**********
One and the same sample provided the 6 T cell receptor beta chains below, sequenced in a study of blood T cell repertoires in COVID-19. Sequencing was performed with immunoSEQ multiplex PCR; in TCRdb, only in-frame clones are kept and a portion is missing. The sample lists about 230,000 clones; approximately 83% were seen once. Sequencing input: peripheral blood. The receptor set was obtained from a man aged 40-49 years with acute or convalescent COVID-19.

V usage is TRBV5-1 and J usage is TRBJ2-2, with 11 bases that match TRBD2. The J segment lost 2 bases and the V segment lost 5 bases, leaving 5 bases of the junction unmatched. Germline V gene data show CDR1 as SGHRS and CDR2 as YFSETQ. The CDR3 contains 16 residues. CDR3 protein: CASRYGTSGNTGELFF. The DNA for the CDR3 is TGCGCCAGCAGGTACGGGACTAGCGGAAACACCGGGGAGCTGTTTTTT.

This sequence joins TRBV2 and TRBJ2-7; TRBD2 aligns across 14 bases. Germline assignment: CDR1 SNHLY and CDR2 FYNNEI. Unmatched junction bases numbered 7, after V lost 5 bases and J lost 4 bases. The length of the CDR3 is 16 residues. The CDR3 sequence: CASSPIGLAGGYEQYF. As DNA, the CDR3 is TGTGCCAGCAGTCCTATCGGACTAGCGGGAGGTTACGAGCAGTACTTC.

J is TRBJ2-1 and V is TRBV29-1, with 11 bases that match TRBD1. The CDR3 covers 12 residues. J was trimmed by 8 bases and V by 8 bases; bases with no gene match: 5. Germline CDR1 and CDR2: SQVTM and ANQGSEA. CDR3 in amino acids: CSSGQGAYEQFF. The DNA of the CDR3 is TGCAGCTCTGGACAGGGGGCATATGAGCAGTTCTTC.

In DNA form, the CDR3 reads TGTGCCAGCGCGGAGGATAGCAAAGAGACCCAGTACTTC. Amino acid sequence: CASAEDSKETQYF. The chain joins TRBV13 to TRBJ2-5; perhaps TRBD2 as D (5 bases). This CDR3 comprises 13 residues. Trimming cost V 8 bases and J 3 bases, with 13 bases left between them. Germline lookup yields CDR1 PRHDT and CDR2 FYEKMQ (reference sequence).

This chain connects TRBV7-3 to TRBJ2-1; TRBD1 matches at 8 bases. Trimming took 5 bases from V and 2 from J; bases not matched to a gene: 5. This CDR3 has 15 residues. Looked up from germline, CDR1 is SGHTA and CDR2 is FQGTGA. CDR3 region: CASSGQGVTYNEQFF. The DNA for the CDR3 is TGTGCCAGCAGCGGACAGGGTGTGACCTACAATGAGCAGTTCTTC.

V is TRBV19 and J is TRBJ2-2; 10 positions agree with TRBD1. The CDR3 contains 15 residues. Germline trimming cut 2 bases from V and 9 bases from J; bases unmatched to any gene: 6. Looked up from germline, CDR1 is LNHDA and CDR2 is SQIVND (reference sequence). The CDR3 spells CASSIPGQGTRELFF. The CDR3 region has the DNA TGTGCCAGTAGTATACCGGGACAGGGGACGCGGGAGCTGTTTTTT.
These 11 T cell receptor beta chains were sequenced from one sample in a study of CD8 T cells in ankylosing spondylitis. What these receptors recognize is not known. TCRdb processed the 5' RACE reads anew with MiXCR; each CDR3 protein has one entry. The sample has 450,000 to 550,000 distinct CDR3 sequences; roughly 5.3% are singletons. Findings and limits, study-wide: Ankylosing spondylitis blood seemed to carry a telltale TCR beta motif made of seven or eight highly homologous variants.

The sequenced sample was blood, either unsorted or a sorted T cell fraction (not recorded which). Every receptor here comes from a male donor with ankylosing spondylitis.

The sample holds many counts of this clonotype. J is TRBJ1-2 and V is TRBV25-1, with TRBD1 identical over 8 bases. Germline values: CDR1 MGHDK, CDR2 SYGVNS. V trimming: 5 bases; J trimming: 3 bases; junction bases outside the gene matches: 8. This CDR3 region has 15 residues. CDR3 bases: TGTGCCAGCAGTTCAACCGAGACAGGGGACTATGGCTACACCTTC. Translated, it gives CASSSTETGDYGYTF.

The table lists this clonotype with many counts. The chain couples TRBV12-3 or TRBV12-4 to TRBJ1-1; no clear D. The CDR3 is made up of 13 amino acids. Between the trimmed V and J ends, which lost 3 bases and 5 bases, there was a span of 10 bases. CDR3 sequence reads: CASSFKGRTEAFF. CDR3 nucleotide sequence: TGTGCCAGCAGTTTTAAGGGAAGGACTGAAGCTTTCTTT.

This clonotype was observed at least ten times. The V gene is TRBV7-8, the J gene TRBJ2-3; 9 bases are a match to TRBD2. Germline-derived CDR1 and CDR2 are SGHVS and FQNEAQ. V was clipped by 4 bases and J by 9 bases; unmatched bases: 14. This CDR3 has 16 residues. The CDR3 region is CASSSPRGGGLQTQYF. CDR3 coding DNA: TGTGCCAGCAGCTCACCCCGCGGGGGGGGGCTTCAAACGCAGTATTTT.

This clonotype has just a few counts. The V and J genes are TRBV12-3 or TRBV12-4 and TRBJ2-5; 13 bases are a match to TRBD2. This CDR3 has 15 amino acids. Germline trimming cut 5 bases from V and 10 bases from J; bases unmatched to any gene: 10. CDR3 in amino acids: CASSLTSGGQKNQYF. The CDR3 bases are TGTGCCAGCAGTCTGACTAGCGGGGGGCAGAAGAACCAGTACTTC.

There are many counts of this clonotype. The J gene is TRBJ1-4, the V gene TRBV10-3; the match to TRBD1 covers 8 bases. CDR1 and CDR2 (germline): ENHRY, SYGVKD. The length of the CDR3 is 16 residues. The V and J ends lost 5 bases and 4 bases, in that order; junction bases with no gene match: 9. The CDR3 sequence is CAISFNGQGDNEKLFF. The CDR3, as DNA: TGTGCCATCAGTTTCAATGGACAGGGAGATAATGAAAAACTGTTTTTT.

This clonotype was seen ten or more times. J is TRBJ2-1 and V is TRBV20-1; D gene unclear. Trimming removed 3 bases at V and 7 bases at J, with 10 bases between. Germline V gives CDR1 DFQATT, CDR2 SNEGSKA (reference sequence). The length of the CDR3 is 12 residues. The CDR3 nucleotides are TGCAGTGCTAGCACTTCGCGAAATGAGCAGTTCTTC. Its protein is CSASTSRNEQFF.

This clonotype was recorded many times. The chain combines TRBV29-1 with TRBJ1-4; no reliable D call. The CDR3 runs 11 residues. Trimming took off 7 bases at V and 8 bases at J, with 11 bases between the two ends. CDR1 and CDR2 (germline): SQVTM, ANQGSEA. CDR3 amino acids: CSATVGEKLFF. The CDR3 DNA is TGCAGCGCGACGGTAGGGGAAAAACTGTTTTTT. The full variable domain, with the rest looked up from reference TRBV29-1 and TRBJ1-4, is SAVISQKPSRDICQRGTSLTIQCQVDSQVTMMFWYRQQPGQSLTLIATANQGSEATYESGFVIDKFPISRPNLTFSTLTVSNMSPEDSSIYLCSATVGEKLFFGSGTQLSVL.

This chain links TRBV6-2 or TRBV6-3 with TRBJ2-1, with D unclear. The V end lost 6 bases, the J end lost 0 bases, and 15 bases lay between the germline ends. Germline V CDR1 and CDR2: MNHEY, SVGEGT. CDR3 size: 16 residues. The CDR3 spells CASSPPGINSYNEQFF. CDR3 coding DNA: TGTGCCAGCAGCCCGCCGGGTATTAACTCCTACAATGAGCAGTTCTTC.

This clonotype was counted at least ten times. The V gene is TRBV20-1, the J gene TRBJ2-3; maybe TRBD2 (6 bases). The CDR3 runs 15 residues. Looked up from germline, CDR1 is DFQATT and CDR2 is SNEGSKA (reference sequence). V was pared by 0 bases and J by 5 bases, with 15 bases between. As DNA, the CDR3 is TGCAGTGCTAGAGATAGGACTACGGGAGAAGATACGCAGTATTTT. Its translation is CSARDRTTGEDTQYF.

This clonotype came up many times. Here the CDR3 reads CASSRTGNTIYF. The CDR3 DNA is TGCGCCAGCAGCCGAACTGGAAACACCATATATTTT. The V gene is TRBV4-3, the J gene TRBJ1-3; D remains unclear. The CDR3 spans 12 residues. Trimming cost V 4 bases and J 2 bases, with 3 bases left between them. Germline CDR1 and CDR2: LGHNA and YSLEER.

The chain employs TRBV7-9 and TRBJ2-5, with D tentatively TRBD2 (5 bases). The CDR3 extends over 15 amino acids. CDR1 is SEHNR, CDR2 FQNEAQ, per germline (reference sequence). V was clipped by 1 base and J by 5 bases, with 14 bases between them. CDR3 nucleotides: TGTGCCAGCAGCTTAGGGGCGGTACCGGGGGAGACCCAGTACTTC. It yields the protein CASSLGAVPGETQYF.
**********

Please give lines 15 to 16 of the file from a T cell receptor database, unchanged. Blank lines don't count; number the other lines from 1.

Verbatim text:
This clonotype was seen ten or more times. J is TRBJ2-1 and V is TRBV20-1; D gene unclear. Trimming removed 3 bases at V and 7 bases at J, with 10 bases between. Germline V gives CDR1 DFQATT, CDR2 SNEGSKA (reference sequence). The length of the CDR3 is 12 residues. The CDR3 nucleotides are TGCAGTGCTAGCACTTCGCGAAATGAGCAGTTCTTC. Its protein is CSASTSRNEQFF.

This clonotype was recorded many times. The chain combines TRBV29-1 with TRBJ1-4; no reliable D call. The CDR3 runs 11 residues. Trimming took off 7 bases at V and 8 bases at J, with 11 bases between the two ends. CDR1 and CDR2 (germline): SQVTM, ANQGSEA. CDR3 amino acids: CSATVGEKLFF. The CDR3 DNA is TGCAGCGCGACGGTAGGGGAAAAACTGTTTTTT. The full variable domain, with the rest looked up from reference TRBV29-1 and TRBJ1-4, is SAVISQKPSRDICQRGTSLTIQCQVDSQVTMMFWYRQQPGQSLTLIATANQGSEATYESGFVIDKFPISRPNLTFSTLTVSNMSPEDSSIYLCSATVGEKLFFGSGTQLSVL.